Turkey: Microfinance Empowers Syrian, Turkish Women
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Turkey, July, 22 2019 - A joint project by a local nonprofit group and the international relief organization Care, helps Syrian refugee women and Turkish women set up their own businesses.
Some 589 Syrian and 199 Turkish women benefited from the microfinance opportunities provided in Gaziantep, Hatay, Kilis and Sanliurfa provinces, which host a high population of refugees from war-torn Syria.
The Turkish Foundation for Waste Reduction (TISVA) and Care International joined forces to reach out to women with business ideas and within six months, helped women with access to microloans, between TL 500 and TL 1,500. Overall, loans amounting to TL 860,000 were handed out to women engaged in small businesses. Most beneficiaries work at home, cooking meals for other businesses and preparing jams. One woman in Sanliurfa converted one room of her house into a hairdressing shop. Others produced handicrafts like prayer beads while some chose to invest in dressmaking or selling ice cream.
Michelle Nunn, president of Care, was recently in Turkey to meet Interior Minister Süleyman Soylu and Mehmet Güllüoglu, head of the Disaster and Emergency Management Authority (AFAD) which oversees humanitarian work for Syrian refugees. Nunn says Turkey took a greater share in responsibility on behalf of the international community in the Syrian crisis and they owed gratitude to Turkey for its leadership in humanitarian aid. Nunn said their work for refugee and local women was based on the Grameen model. Grameen Bank, a microcredit or microfinance organization conceived by Bangladeshi Nobel laureate Muhammad Yunus, supplies loans to entrepreneurs who cannot afford setting up businesses on their own. It focuses on helping poor, disadvantaged communities around the world and the program's Turkey branch concentrates on women from low-income families. It offers unconditional loans to women based on mutual trust. Launched in Turkey 16 years ago, the microfinance model ultimately aims to turn entrepreneurs into taxpayers with significant profits.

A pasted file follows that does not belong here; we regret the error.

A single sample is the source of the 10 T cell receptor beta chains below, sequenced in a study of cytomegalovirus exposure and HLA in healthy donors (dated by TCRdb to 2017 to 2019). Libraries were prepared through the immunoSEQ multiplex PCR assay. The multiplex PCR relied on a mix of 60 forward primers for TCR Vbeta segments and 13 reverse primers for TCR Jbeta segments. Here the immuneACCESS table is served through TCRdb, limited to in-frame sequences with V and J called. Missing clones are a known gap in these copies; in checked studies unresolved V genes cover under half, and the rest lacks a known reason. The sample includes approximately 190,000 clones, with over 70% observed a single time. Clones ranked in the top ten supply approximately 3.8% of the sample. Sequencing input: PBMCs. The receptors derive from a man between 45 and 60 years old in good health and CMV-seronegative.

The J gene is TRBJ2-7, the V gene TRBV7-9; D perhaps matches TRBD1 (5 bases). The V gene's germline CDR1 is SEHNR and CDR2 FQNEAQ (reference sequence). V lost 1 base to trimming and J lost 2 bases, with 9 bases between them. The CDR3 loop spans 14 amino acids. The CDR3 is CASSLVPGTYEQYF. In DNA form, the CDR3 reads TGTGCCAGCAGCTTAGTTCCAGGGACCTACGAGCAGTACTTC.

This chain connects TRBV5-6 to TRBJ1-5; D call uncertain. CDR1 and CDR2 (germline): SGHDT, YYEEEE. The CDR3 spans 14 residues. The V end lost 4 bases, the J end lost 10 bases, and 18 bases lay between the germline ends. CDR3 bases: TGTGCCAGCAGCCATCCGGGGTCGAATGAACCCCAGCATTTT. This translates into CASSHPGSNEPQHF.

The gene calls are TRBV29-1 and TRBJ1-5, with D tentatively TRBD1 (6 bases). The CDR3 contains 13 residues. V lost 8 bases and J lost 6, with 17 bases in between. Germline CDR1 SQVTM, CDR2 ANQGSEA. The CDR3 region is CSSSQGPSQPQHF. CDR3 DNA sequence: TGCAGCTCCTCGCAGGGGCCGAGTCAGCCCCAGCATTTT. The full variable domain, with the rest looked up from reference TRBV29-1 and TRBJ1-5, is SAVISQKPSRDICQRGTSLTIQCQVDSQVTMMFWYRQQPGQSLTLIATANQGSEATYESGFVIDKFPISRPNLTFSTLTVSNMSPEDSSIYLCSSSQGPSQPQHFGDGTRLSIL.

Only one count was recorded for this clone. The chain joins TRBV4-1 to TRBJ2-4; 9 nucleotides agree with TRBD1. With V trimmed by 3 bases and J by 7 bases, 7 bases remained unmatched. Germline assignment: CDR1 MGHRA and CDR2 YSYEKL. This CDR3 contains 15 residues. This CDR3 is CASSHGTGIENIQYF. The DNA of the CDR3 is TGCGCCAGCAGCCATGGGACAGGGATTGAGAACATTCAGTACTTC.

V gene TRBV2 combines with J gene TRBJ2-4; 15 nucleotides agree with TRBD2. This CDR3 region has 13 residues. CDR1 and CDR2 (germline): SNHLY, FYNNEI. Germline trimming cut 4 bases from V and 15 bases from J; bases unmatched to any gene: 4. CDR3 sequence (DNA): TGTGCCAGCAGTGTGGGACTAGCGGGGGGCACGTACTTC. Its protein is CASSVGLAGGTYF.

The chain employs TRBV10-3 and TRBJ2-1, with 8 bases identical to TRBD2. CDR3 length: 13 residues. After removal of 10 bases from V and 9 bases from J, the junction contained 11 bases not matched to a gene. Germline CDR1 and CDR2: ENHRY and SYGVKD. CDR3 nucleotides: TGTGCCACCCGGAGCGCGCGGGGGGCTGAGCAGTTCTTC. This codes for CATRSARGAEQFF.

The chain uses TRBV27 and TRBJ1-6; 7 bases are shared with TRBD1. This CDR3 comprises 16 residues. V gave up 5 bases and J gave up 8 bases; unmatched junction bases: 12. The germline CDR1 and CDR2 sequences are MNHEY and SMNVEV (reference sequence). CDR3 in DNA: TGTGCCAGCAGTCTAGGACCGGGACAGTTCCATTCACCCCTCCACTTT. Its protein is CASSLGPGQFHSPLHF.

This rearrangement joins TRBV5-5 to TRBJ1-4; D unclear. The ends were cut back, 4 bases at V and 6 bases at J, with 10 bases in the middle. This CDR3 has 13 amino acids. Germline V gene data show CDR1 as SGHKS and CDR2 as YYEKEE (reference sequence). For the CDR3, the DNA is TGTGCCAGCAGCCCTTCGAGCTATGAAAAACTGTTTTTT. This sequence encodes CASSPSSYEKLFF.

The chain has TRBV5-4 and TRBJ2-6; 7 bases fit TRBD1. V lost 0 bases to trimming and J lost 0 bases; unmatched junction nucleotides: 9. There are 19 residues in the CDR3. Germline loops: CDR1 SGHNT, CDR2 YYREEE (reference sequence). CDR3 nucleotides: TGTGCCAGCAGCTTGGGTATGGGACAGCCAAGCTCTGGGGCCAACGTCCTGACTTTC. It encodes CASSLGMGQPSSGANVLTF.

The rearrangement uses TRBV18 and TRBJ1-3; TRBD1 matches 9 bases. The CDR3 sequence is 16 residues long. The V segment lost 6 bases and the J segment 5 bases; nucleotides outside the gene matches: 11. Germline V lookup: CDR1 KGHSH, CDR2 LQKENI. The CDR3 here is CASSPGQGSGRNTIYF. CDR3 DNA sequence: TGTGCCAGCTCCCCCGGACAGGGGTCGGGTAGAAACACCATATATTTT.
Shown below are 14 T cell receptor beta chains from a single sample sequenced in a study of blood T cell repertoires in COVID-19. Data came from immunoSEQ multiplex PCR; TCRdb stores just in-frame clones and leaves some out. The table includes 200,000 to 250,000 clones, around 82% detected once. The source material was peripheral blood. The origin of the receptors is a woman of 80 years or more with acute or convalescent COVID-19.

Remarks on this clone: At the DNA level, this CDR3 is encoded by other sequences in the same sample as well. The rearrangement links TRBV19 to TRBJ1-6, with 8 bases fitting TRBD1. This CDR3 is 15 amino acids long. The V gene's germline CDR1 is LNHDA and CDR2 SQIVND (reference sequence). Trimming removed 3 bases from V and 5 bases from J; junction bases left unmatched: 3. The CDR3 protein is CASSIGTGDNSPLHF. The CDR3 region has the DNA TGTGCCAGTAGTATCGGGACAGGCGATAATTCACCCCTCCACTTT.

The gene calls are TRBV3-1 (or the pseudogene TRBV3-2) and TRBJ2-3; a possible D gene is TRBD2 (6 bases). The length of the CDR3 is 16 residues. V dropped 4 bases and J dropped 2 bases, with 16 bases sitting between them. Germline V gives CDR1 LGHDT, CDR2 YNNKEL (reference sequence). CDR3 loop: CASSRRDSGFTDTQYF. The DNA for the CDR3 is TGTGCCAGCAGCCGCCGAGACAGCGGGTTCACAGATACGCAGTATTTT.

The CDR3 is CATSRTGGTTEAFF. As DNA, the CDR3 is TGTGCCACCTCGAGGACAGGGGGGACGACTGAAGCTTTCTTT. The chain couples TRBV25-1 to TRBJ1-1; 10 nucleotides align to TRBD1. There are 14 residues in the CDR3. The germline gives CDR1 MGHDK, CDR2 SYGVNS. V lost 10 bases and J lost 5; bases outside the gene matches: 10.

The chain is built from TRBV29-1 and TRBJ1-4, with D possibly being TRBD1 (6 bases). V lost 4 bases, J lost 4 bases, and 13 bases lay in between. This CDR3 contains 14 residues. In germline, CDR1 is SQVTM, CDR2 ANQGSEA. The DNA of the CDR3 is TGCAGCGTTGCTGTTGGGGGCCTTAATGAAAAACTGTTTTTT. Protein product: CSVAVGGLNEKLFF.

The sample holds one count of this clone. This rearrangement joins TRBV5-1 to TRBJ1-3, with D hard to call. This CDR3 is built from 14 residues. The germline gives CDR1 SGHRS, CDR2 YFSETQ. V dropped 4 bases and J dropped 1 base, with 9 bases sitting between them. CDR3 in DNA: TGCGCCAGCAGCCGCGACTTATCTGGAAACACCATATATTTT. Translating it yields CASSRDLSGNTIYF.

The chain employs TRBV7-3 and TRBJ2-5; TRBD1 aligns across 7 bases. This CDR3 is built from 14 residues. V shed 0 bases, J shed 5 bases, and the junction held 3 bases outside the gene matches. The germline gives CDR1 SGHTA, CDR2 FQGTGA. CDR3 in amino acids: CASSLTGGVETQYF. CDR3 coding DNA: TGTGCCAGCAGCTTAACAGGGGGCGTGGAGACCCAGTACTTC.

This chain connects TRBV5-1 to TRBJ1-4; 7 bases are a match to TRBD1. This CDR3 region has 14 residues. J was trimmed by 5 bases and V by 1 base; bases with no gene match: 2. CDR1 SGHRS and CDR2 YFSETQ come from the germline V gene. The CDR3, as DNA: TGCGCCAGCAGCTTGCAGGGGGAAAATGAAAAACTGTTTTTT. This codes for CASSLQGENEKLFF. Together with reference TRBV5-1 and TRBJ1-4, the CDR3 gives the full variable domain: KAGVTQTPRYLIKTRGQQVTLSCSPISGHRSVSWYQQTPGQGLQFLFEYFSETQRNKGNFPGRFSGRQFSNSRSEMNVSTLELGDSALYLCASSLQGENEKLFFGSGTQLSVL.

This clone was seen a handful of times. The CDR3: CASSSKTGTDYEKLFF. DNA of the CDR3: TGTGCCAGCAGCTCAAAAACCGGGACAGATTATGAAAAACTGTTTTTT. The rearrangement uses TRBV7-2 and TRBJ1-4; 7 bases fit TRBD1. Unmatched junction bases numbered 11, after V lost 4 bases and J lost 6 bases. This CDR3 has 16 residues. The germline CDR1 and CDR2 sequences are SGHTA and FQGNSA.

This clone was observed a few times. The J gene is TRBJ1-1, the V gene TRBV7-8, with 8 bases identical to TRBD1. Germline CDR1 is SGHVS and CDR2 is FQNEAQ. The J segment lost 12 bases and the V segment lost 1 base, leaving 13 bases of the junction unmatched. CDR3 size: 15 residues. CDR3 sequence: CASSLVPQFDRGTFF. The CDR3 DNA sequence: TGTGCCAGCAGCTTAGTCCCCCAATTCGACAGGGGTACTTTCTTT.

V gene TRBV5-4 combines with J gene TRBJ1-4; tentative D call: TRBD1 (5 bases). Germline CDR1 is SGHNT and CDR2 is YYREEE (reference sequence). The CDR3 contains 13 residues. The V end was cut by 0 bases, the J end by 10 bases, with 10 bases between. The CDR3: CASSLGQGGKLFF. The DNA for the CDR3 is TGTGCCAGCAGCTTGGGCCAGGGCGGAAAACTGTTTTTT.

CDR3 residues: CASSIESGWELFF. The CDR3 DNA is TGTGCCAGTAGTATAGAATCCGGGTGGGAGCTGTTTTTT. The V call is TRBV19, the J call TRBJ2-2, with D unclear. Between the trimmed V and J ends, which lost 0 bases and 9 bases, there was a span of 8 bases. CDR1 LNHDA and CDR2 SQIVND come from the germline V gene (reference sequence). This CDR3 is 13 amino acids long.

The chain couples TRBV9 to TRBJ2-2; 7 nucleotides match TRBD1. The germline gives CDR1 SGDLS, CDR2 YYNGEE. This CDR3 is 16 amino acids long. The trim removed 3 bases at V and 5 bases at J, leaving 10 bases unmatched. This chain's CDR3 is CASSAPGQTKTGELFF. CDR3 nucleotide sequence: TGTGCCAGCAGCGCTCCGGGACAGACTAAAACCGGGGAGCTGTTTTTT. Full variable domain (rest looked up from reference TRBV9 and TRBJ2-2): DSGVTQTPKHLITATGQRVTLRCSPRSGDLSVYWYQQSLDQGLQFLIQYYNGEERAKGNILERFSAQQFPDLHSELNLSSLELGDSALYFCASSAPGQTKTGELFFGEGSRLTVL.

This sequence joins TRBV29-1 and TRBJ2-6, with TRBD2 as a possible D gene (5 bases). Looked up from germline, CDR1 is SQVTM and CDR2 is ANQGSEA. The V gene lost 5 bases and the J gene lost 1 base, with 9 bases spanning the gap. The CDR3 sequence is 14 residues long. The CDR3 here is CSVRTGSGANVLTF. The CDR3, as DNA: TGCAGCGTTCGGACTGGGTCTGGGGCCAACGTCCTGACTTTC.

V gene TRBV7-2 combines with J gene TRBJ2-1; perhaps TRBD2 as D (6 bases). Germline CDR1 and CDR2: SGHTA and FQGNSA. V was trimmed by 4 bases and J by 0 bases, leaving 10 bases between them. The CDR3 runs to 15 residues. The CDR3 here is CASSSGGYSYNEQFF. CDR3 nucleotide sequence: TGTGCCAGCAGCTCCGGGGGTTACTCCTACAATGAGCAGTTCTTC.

Nunn says microloans made inspiring economic and social changes in women's lives and helped them become economically independent. She says that it also strengthens solidarity between Turkish and Syrian women and boost their self-confidence, to make economic decisions by themselves. She points out that Turkish and Syrian women hold weekly meetings to exchange ideas and this contributes to social harmony.
Professor Aziz Akgül, chairman of TISVA, said they wanted to reach out to more women. "We plan to reach out to 900 women by the end of September and more than half of them will be Syrian women. Our cooperation with Care International will also be extended to other cities like Mardin, Istanbul and Adana. If those succeed, we will spread the project to other cities as well," he says.
Akgül noted that "mutual trust" was key in giving out loans for free payoffs and said repayment rates were "100 percent."